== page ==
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Blast victims' relatives weigh in on BP plea deal

Published on NewsOK Modified: January 16, 2013 at 11:30 am •  Published: January 16, 2013

NEW ORLEANS (AP) — Shelley Anderson, whose husband was one of 11 workers killed in the Deepwater Horizon rig explosion, made a New Year's resolution to try to avoid crying in front of their children.

"Like most New Year's resolutions, I didn't do too well. Jason not being with us is hard enough for them to understand. My sorrow only makes that worse," Anderson wrote in a letter to the federal judge presiding over a plea deal that calls for BP PLC to pay a record $4.5 billion in penalties for the 2010 disaster.

Other victims' relatives are sharing their stories with U.S. District Judge Sarah Vance as she prepares to decide whether to accept the London-based oil giant's plea agreement with the Justice Department. Wednesday was the deadline for victims to submit written statements about the deal to Vance, who is expected to rule on BP's criminal settlement at a Jan. 29 hearing.

Siblings of another victim, Gordon Jones, said BP's sentence should include a personal apology to family members. Chris Jones said he would be satisfied if BP executives and board members visited Baton Rouge and told his brother's widow and children that they are sorry.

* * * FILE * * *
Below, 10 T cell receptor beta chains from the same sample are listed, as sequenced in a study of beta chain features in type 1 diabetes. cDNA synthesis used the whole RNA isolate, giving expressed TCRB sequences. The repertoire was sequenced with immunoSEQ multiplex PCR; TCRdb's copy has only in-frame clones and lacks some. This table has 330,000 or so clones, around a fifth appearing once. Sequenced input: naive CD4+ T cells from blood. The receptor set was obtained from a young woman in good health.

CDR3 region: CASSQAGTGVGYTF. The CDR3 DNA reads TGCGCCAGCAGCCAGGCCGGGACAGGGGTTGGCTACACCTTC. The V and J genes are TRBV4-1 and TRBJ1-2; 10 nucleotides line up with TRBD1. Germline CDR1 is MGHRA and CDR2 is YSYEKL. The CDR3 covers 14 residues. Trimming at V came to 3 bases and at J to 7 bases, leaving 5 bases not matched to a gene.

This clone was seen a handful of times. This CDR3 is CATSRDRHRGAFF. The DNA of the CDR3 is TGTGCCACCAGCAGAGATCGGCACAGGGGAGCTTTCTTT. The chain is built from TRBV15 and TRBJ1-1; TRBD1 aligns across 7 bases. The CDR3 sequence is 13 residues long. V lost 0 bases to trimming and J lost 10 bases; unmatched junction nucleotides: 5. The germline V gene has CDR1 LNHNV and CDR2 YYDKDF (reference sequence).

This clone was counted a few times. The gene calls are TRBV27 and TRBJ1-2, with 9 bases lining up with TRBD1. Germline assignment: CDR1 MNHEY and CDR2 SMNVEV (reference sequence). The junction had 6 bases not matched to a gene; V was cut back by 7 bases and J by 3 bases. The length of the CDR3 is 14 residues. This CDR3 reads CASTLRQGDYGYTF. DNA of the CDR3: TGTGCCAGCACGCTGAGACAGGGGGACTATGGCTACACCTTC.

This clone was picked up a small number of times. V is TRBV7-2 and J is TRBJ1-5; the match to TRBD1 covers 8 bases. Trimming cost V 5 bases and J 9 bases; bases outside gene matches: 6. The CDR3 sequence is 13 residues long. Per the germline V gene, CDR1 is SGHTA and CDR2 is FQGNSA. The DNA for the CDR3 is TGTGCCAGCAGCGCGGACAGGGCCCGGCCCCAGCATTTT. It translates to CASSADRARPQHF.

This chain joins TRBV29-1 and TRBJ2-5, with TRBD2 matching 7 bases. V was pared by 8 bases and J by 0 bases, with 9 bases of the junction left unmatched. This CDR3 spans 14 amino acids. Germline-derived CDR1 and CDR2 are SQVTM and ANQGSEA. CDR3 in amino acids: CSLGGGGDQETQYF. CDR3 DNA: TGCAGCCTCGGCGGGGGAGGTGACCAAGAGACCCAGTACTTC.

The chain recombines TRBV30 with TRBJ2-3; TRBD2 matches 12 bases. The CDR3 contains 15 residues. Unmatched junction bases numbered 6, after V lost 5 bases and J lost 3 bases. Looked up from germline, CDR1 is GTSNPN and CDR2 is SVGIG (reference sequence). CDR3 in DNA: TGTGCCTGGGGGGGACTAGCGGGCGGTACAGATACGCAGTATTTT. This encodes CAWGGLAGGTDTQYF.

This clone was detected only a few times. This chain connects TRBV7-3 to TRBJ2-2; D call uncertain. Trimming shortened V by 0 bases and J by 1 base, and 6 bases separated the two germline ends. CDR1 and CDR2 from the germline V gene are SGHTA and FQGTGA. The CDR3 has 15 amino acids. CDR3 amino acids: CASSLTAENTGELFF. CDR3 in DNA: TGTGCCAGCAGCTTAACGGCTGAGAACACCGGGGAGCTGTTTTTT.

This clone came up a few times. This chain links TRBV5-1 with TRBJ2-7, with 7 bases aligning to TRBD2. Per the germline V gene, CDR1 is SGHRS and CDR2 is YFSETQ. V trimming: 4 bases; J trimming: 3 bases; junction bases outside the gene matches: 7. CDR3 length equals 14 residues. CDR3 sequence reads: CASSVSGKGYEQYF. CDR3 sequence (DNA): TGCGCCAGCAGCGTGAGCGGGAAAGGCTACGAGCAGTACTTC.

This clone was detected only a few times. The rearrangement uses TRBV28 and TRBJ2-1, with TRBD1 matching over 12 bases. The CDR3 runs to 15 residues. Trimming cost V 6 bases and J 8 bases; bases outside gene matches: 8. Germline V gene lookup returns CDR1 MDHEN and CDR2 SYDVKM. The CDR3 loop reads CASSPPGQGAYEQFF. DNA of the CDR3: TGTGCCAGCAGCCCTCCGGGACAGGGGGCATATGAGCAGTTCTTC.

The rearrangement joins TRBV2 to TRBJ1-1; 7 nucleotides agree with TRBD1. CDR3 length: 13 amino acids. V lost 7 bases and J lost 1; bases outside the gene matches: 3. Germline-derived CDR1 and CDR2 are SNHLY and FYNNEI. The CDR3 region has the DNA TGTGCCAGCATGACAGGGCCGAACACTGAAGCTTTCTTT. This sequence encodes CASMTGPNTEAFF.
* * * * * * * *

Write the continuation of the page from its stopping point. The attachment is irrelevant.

"As an attorney, I respect the law and the rights extended to BP," Chris Jones wrote. "But what I do not and never will respect is BP's refusal to acknowledge its responsibility for this accident."

Chris Jones also urged Vance to consider stiffer penalties that prohibit or limit the company's ability to operate in U.S. waters.

"It will move on from this and continue to make billions of dollars in profit in United States waters for its stockholders," he wrote. "Whereas BP will live on, Gordon will not."

Jason Anderson's father, Billy Fred Anderson, urged Vance to reject the deal and called for BP to pay billions more in restitution, including additional payments to families.

"The plain and simple fact here is BP killed my son in their efforts to speed up operations, to save time and money not only at the expense of my son's life, but also the lives of ten of his crew members," he wrote.

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